The Flatshare by Beth O’Leary

theflatshare

I listened to this as an audiobook, and absolutely adored it! It’s a heart-warming rom-com about Tiffy and Leon, who share a flat (and a bed) but have never met each other. One of them works nights, and the other during the day, so they never cross paths in person, but they start getting to know each other by leaving each other messages on post-it notes around their flat. I absolutely adored the main characters and the developing relationship between them. I loved how outgoing and fun and herself Tiffy was. I loved her thoughtfulness and her curiosity. Leon was introverted, awkward and sarcastic, but he had such a pure and lovely heart. He was so caring, so decent. The romance was perfectly paced, and the chemistry was spot on. It gave me the warm fuzzies, the butterflies – everything you want from a romance. The notes they wrote to each other made me laugh, and I loved the awkwardness of their first face to face encounter! It made me smile so much.

All the characters, even the minor ones, were well-developed and fleshed out. I found myself really caring about all of the subplots, and I loved that there was more to this book than the romance. Some of them were quite hard-hitting (Leon’s brother Richie is in prison for a crime he didn’t commit, and Tiffy is being harassed by her emotionally abusive ex boyfriend), whilst others were light and heart-warming (Tiffy, a book editor, is working with an eccentric author on a book about crochet, and Leon, a palliative care nurse, is trying to track down the long lost love of one of his patients). I was so invested in every storyline, and that’s a testament to how much I cared about Tiffy and Leon. I felt gutted when things went badly for them, and genuine joy when things worked out. I don’t have any personal experience with emotionally abusive relationships, but I thought Tiffy’s storyline was so well handled, and it was amazing to see her start to recover from this, not as a result of her new relationship, but because of her own inner strength, and the support of her friends. I think it raised some important awareness about this type of abuse.

I don’t have a bad word to say about this book. It was a wonderful pick-me up, and one of my favourite things I’ve read this year.


Have you read any of these books? What did you think of them? I’d love to hear your thoughts! 🙂 

Lots of literary love, Jess! xxx

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Books I’ve read recently: mini reviews!

Happy Friday, lovely bookish people!

Today I thought I’d share with you my thoughts on some of the books I’ve read since my last post! I’ve actually read 5 (almost 6) books since I last updated, but I’m only reviewing 3 today otherwise this post would be ridiculously long (even for me, who can’t help but turn everything I write into a dissertation!) More mini reviews coming soon. 🙂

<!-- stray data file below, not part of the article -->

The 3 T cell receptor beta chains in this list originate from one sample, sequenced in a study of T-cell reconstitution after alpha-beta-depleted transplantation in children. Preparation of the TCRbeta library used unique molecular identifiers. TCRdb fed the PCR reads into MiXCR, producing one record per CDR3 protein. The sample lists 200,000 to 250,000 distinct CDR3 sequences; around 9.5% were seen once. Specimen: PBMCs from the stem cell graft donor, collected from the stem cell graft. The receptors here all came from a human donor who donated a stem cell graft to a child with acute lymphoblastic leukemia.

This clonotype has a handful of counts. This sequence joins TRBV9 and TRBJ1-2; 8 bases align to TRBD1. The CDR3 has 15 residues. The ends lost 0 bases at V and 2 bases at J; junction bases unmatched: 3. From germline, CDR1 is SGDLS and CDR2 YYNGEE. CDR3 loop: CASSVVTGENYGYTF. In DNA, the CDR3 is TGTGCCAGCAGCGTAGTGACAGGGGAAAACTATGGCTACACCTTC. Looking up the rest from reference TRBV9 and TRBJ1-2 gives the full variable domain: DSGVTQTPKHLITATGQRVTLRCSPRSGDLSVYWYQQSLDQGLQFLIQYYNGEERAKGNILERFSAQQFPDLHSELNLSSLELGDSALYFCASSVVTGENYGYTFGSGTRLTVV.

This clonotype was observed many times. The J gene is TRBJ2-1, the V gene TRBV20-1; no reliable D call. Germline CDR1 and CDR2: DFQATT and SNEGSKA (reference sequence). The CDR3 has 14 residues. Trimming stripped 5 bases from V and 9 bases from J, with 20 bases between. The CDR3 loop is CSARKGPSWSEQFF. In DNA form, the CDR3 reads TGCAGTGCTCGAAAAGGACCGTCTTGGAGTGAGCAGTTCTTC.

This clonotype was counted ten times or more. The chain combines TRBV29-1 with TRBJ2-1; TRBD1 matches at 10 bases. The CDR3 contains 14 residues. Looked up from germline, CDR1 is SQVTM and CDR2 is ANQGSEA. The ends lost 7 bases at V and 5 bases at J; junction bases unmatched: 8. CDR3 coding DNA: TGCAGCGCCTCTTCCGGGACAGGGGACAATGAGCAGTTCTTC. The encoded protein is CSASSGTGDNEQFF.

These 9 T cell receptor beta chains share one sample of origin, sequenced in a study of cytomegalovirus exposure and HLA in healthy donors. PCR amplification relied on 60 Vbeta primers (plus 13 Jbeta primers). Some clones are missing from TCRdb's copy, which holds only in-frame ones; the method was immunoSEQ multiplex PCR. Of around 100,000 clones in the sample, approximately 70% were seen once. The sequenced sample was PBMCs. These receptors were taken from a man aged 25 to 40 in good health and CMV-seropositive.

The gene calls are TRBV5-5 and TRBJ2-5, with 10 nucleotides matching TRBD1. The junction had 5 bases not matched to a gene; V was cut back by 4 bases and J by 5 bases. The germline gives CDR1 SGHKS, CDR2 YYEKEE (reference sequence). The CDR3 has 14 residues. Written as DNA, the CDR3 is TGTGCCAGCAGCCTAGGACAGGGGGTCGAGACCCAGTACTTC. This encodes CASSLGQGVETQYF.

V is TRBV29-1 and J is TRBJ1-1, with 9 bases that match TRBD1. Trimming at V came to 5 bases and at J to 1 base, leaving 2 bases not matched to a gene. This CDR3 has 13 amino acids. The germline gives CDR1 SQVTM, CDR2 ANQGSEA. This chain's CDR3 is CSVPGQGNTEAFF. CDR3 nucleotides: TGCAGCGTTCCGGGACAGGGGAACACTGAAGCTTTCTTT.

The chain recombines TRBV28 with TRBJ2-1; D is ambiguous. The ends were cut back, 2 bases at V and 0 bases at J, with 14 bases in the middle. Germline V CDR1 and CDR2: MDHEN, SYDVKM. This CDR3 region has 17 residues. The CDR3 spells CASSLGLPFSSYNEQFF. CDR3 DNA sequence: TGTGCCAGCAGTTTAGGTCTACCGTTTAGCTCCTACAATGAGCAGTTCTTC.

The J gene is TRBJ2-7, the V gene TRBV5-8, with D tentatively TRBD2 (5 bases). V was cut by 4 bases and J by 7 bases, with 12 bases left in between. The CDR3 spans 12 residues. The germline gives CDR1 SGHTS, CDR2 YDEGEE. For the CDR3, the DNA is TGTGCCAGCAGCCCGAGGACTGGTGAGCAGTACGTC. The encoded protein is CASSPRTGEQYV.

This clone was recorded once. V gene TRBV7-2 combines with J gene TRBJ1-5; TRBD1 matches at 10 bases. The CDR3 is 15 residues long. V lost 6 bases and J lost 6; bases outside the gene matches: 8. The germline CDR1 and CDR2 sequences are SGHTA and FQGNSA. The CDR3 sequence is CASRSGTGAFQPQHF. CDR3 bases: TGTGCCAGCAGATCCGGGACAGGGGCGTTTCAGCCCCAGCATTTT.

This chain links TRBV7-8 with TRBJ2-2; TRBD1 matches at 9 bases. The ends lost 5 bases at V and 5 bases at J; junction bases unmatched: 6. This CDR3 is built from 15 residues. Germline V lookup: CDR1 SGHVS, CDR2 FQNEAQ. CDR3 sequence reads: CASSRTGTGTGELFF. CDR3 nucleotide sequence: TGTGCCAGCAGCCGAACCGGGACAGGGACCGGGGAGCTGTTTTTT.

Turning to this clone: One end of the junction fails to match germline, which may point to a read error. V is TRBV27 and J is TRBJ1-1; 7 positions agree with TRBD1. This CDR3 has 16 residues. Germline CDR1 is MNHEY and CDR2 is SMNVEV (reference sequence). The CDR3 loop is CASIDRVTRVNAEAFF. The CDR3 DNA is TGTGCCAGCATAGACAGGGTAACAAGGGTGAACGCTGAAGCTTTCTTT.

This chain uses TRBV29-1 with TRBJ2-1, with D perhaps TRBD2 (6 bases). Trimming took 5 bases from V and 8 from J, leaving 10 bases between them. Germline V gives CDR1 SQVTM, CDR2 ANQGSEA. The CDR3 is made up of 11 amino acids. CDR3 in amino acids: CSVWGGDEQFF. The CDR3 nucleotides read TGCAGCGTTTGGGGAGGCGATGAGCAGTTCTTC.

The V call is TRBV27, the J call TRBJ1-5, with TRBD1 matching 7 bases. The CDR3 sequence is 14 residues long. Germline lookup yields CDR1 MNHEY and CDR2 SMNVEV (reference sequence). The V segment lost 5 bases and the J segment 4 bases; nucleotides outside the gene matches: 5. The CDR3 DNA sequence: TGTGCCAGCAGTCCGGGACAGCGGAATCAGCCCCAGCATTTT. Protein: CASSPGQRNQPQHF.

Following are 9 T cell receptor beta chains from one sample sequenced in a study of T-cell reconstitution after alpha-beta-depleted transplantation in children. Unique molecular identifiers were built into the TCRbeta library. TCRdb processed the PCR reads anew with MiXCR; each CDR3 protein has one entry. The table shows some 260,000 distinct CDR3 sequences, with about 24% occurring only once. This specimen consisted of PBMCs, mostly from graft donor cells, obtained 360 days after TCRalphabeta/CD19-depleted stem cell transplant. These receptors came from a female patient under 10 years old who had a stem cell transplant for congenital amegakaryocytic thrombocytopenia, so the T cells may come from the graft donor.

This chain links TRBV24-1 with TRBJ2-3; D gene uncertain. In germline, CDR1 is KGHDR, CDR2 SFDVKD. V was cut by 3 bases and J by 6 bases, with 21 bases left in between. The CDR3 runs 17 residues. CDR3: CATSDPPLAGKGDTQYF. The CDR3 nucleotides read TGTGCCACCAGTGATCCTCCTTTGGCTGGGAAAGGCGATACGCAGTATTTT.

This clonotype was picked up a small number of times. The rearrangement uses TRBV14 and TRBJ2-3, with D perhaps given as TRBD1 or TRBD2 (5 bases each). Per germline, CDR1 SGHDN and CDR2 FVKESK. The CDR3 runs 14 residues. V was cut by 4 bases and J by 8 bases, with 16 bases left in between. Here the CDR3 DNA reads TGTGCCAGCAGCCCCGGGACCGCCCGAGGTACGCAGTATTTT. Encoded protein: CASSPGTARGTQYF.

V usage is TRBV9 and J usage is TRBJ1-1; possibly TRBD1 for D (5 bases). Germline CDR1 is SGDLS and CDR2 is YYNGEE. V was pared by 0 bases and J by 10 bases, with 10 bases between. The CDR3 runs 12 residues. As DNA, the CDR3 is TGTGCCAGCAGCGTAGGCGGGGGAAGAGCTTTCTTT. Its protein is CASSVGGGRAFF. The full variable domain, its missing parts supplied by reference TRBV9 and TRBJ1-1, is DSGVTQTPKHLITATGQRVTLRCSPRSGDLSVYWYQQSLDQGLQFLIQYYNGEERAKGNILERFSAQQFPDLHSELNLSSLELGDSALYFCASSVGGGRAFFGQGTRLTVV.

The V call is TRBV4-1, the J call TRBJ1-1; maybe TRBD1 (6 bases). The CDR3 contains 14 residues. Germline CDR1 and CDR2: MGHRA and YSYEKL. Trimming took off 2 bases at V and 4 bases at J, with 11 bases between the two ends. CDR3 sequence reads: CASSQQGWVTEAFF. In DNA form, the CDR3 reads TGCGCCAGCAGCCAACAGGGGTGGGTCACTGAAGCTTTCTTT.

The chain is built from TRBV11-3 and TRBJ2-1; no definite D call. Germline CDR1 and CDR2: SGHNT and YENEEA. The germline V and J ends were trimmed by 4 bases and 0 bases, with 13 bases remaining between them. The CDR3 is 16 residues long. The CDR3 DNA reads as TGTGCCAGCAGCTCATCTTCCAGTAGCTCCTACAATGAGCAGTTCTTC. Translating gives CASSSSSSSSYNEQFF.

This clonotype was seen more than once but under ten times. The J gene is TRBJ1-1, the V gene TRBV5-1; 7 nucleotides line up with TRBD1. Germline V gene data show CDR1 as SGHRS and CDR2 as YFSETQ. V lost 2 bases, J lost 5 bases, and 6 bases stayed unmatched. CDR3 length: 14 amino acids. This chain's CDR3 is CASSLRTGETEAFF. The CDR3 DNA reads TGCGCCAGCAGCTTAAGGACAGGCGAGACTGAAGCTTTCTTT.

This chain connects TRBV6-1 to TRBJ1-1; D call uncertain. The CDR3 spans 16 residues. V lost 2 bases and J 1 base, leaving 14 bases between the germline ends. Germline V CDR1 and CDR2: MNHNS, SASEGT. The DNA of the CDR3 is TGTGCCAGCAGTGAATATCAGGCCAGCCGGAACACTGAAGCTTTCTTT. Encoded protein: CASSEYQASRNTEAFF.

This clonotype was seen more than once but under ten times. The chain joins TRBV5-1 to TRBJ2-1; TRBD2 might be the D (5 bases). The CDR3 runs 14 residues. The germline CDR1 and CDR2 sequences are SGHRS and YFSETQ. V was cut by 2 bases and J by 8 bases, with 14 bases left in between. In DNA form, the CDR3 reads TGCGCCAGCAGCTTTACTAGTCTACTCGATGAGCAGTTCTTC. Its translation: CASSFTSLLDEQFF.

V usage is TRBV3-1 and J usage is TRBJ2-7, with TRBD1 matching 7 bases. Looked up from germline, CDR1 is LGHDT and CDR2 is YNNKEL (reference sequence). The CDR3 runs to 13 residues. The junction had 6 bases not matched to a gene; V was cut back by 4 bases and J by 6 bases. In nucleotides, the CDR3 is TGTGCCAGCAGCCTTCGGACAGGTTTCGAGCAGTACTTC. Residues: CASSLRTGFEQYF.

A Study in Charlotte by Brittany Cavallaro

studyincharl

This book is the first instalment in a YA mystery series following the descendants of Sherlock Holmes and John Watson (Charlotte and Jamie), who meet at boarding school, and become friends when they are both seemingly implicated in the murder of one of their classmates. They start working together to find out who is trying to set them up, and who the real murderer is.

I really enjoyed this book, but I loved the first half a lot more than the second. What I loved most about this book were the characters, and watching their friendship develop. Charlotte and Jamie are undoubtedly similar to Conan Doyle’s characters, but because this is so obviously intentional you can appreciate how well the spirit of those beloved old characters is captured in these new ones. I thought Watson was a loveable narrator, and Holmes a fascinating character. I loved seeing Sherlock’s traits in a female character; I think it’s rare to see female characters struggle to express emotions, and be unapologetically haughty, and I really enjoyed both of those things about her! I found the dialogue of both characters sharp, often funny, and I loved the banter between our two leads.

What I didn’t love so much about this story was the mystery itself. I didn’t find myself fully invested, and although I didn’t necessarily work out what was going to happen in the end, I didn’t feel all that shocked by the outcome either. The other thing is that I had to suspend my disbelief a LOT when it came to the things Holmes and Watson pulled off, but I guess that’s kind of the point; the tension and stakes were certainly high!

I definitely want to carry on with the series, because I am invested in the relationship between the characters, so I am hoping that I will feel more compelled by the mysteries in the next two books.


Never Trust a Rabbit by Jeremy Dyson

nevertrustarabbit